Ethnic clashes between the Anuak and Nuer peoples in Ethiopia’s western region of Gambella has left a number of people dead.
The violent conflict had reportedly been brewing since September after a murder in a neighboring district.
According to Bloomberg, the murder, which has triggered retaliatory attacks, occurred in the Itang district. Although specific details of the murder has not been disclosed, officials say the violence has increased. Okello Obang, administrator of the Itang district, said several villages have been burnt as the clashes intensified.
Getachew Reda, Ethiopia’s government spokesman, confirmed the fatal clashes. However, he said the situation has been tamed after security forces stepped in.
“A lot of people are expected to have died, but we don’t know the exact number,” he said.
Getachew added that at least 14 people are suspected dead. However, an investigation is ongoing to ascertain the exact number of causalities.
Under Ethiopia’s federal system of government, the Gambella region is divided into different zones administrated by the Anuak, Nuer and Mazenger peoples. Itang is a neighboring mixed district.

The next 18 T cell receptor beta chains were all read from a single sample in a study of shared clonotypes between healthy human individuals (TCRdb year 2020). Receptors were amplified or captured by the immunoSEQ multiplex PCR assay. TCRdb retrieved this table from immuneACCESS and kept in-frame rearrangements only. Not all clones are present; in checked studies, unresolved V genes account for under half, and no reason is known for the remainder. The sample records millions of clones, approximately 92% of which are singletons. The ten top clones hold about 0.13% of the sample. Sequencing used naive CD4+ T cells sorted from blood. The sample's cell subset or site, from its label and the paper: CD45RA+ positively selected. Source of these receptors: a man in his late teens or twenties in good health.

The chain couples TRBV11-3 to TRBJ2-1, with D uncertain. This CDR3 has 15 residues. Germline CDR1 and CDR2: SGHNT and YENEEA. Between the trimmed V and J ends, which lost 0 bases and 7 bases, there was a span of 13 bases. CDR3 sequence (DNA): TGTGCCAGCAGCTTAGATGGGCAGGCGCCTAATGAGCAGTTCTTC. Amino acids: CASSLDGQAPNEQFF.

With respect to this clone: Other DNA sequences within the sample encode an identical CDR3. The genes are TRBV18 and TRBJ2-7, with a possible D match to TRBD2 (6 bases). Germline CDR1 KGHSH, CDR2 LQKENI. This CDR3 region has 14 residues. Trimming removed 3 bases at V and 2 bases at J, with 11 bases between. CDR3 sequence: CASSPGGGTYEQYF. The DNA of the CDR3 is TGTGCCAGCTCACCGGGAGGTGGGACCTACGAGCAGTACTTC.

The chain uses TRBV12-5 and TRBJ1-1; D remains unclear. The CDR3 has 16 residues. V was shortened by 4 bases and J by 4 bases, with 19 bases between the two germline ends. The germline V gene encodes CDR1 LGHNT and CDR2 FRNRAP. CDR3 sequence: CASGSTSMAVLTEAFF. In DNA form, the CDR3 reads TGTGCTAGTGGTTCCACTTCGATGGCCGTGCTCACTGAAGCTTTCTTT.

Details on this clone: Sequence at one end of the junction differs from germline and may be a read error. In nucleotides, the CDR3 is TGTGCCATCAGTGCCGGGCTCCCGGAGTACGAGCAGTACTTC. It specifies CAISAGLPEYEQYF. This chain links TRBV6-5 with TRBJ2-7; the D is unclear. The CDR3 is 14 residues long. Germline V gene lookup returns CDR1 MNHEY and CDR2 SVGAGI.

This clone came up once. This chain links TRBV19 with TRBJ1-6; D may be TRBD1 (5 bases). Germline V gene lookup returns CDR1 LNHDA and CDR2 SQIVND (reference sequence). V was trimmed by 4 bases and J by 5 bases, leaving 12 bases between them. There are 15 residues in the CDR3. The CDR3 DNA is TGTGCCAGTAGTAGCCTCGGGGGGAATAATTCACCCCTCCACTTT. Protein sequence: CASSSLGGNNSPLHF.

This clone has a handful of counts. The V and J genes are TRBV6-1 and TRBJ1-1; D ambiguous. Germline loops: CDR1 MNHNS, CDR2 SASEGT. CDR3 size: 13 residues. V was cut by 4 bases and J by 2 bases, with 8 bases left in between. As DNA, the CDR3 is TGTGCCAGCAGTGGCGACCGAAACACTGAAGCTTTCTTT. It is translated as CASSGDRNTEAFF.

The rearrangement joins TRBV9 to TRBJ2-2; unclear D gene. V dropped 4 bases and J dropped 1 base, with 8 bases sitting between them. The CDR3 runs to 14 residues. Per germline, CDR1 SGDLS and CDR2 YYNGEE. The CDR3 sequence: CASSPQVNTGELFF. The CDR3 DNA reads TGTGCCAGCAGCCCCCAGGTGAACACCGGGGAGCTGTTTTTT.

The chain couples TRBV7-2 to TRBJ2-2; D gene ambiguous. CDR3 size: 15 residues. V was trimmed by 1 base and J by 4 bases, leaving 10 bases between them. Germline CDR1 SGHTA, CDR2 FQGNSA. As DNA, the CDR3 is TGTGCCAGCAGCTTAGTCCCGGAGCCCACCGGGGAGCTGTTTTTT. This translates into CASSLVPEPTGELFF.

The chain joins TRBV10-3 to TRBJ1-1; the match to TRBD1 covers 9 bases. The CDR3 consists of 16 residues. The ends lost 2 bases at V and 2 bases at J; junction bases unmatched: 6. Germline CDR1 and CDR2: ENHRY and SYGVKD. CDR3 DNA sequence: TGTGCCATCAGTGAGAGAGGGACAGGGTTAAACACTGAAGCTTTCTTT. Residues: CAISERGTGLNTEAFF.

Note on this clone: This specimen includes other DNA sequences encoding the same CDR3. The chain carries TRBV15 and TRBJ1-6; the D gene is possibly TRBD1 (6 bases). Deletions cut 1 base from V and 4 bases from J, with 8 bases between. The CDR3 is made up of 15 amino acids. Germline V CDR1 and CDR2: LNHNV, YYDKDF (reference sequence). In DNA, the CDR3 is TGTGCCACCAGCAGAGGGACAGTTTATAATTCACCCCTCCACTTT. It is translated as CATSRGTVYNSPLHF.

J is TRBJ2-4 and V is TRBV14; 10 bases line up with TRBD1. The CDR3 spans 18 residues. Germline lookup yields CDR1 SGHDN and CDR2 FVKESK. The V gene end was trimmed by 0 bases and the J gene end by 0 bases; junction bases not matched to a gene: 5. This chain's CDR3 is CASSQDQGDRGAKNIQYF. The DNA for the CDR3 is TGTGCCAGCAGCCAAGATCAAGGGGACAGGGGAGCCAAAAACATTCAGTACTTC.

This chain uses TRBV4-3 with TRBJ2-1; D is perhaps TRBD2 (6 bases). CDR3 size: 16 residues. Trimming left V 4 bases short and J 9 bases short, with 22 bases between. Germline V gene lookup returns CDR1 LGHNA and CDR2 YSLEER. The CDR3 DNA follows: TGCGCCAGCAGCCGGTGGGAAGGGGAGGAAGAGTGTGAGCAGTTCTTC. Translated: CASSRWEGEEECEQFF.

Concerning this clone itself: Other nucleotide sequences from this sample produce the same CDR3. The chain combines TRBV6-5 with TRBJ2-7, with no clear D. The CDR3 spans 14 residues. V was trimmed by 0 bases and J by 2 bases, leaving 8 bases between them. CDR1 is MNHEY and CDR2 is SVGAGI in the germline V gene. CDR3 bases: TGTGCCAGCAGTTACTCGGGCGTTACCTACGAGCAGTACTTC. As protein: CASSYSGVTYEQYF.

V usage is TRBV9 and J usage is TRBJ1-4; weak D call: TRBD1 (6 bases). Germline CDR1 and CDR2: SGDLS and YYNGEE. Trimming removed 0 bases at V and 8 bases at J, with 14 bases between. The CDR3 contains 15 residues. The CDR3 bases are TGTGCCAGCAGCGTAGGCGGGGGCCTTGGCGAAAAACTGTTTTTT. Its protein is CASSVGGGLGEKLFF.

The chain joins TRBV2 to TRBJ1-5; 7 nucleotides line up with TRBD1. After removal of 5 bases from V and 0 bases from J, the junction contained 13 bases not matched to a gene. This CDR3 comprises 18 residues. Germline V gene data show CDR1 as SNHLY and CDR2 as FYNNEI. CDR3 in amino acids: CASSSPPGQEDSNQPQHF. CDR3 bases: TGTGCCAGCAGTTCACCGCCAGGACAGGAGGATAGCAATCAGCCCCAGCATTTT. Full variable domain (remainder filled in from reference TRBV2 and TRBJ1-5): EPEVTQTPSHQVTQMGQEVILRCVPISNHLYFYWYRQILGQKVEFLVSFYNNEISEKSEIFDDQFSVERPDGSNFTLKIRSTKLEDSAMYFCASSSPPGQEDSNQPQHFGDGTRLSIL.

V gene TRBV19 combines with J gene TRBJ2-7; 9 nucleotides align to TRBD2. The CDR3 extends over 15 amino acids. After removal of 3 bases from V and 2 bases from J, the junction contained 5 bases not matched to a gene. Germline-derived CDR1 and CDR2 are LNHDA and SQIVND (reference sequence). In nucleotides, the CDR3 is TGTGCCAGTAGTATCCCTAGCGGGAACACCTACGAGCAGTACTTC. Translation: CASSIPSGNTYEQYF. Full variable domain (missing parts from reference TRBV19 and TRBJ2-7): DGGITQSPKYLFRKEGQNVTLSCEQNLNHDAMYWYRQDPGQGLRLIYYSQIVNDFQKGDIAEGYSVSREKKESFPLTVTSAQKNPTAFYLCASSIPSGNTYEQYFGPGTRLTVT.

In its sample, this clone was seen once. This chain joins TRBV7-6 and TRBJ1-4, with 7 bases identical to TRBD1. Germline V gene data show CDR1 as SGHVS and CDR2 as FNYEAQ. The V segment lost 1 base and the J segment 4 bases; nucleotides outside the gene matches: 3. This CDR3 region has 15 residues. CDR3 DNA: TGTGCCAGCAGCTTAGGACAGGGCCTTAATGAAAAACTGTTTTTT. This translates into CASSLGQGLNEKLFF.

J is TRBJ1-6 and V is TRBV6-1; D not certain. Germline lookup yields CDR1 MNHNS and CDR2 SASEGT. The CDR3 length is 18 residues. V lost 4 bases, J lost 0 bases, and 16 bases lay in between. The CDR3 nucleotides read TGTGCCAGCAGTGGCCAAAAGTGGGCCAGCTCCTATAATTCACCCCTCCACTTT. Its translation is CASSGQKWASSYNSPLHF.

According to reports, the fighting in the region, which has a history of low-level conflicts, may have been triggered by the war in South Sudan and the influx of refugees.
The Nuer-led rebellion in South Sudan has left many dead and forced thousands to flee the young nation. Over 200,000 refugees, mostly Nuer, are currently being hosted by Ethiopia.
Some suspect that the influx of weapons from South Sudan’s two-year civil war may have peppered the ethnic insecurities in Gambella.
According to Dereje Feyissa Dori, a political expert with Addis Ababa University, the conflict may have been caused by Anuak fears of an increasing Nuer domination.
“It’s accumulating tension from Anuak grievances over perceived Nuer dominance in Gambella region, but also some cross-border dimensions,” Dereje said.
Getachew said although the cause of the ethnic clash has not yet been ascertained, the effects of South Sudan’s conflict cannot be completely eliminated. However, he said “it would be a stretch to assume this was simply a result of the refugee crisis.”
Photo: Francois Servranckx/MSF